New Cyber Attack Methods Uncovering Vulnerable Blind-Spots

    In the face of an ever-evolving cybersecurity landscape, researchers at Radware® (NASDAQ: RDWR), a leading provider of application delivery and application security solutions for virtual and cloud data centers, have identified a number of new attack methods representative of today’s increasingly sophisticated and severe distributed denial of service (DDoS) threat. Radware’s 2012 Global Application and Network Security Report highlights server-based botnets and encrypted layer attacks as just two of the new attack tools challenging organizations during DDoS attacks. Most recently, these tactics were leveraged by perpetrators in the attacks against U.S. financial institutions that have been ongoing since September 2012.

    Prepared by Radware’s Emergency Response Team (ERT) which actively monitors and mitigates attacks in real-time, the in-depth research report also found that while security organizations have focused their efforts and attention on the pre and post-phases of defense, attackers now launch prolonged attacks that last days or weeks. This has created a vulnerable blind-spot as defenders lack the capabilities and resources to mitigate attacks in the “during” phase which attackers can exploit to their advantage.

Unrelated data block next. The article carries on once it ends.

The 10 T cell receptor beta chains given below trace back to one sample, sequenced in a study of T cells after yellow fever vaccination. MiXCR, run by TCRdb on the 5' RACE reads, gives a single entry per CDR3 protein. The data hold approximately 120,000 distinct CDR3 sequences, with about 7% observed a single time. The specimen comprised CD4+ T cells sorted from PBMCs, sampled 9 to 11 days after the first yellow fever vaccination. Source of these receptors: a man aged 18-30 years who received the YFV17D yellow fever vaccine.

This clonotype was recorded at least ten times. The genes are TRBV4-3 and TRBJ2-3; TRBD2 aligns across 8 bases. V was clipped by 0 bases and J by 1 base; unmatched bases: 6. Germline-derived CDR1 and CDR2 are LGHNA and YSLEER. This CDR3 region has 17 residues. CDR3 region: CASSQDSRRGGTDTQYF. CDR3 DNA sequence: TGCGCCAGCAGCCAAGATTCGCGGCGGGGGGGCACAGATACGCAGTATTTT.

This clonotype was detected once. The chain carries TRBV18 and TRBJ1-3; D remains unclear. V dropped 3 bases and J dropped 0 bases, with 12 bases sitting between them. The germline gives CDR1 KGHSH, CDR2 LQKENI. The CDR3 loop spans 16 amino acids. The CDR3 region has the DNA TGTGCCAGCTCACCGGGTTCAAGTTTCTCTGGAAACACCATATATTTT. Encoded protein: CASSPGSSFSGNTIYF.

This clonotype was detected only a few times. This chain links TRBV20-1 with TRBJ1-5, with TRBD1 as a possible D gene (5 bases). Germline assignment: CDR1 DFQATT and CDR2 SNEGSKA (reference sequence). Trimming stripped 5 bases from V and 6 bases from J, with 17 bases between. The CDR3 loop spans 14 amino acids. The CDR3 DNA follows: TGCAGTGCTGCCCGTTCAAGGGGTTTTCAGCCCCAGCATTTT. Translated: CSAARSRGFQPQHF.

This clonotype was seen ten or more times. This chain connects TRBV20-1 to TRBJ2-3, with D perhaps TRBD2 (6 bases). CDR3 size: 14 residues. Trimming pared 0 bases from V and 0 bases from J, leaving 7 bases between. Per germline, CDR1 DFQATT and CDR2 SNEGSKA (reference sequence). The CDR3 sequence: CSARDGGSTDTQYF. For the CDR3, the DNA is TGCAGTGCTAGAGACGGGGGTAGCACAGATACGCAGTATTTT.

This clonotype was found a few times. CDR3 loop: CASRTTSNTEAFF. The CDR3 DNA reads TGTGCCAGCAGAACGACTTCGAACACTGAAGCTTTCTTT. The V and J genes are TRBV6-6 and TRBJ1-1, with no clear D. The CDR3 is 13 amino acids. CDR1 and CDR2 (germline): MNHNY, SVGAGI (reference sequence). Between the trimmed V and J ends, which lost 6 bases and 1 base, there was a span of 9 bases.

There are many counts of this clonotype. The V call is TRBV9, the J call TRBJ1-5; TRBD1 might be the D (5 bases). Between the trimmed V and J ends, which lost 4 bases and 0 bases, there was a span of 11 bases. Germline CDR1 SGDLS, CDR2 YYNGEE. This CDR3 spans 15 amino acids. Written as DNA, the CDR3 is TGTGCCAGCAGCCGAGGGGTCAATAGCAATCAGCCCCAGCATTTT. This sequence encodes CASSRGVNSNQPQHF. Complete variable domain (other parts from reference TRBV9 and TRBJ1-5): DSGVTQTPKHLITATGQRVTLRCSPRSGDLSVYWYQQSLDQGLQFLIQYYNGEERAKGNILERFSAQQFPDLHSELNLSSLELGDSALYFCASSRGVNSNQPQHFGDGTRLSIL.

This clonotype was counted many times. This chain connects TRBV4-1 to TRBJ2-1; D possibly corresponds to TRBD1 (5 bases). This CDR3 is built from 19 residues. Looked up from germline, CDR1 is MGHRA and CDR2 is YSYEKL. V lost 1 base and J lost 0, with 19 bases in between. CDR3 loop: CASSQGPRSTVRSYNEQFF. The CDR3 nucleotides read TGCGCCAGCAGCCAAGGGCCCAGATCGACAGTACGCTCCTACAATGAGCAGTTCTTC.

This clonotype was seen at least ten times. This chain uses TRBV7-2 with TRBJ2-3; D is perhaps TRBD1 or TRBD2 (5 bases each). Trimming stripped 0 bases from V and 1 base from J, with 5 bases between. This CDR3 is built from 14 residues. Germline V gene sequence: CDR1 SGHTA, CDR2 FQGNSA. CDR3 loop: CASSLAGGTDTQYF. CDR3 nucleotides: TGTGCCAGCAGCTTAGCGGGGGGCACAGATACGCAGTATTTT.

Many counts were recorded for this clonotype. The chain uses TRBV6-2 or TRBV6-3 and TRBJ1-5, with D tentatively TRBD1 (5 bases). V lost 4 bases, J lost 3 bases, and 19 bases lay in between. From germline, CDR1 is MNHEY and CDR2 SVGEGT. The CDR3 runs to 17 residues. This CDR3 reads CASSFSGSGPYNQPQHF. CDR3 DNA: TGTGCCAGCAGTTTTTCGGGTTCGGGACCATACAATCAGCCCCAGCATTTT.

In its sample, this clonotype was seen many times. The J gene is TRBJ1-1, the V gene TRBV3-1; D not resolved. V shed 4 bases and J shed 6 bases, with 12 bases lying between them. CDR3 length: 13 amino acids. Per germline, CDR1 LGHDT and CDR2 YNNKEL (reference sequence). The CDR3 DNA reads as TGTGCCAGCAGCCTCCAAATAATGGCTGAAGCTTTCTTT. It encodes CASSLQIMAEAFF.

“The Radware ERT sees hundreds of DoS/DDoS attacks each year, and we’ve found attacks lasting more than one week have doubled in frequency during 2012,” says Avi Chesla, chief technology officer at Radware. Through empirical and statistical research coupled with front-line experience, our team identified trends that can help educate the security community.

    “Through highlighting significant trends found in this report, our goal is to provide actionable intelligence to ensure organizations can better detect and mitigate these threats that plague their network infrastructure,” adds Chesla.

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    Click through for findings from a cyber security report, published by Radware.

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    The shift from single-server attacks to the use of multiple servers in different geographic locations has allowed attackers to quickly and effectively launch more powerful DDoS attacks than ever before. Just a few attacking servers can produce the same attack traffic as a large number of client botnets, with the 24/7 availability of servers allowing for greater reliability as well as command-and-control. In 2013, Radware expects this method to gain in popularity, requiring that organizations make sure their defense architecture can withstand these scaled-up attacks. Although effective, several weak points are uncovered and identified.

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    Radware’s ERT developed the advanced persistent threat (APT) score to quantify and qualify the increasing force, sophistication and persistence of 2012’s attacks. The numbers are staggering – with 58 percent of attacks scoring a 7 or higher in complexity (out of 10), as compared to just 23 percent of attacks in 2011. In 2011, only 30 percent of attacks scored higher than a level of 3 in terms of severity, while in 2012, 70 percent achieved a level of 3 or higher.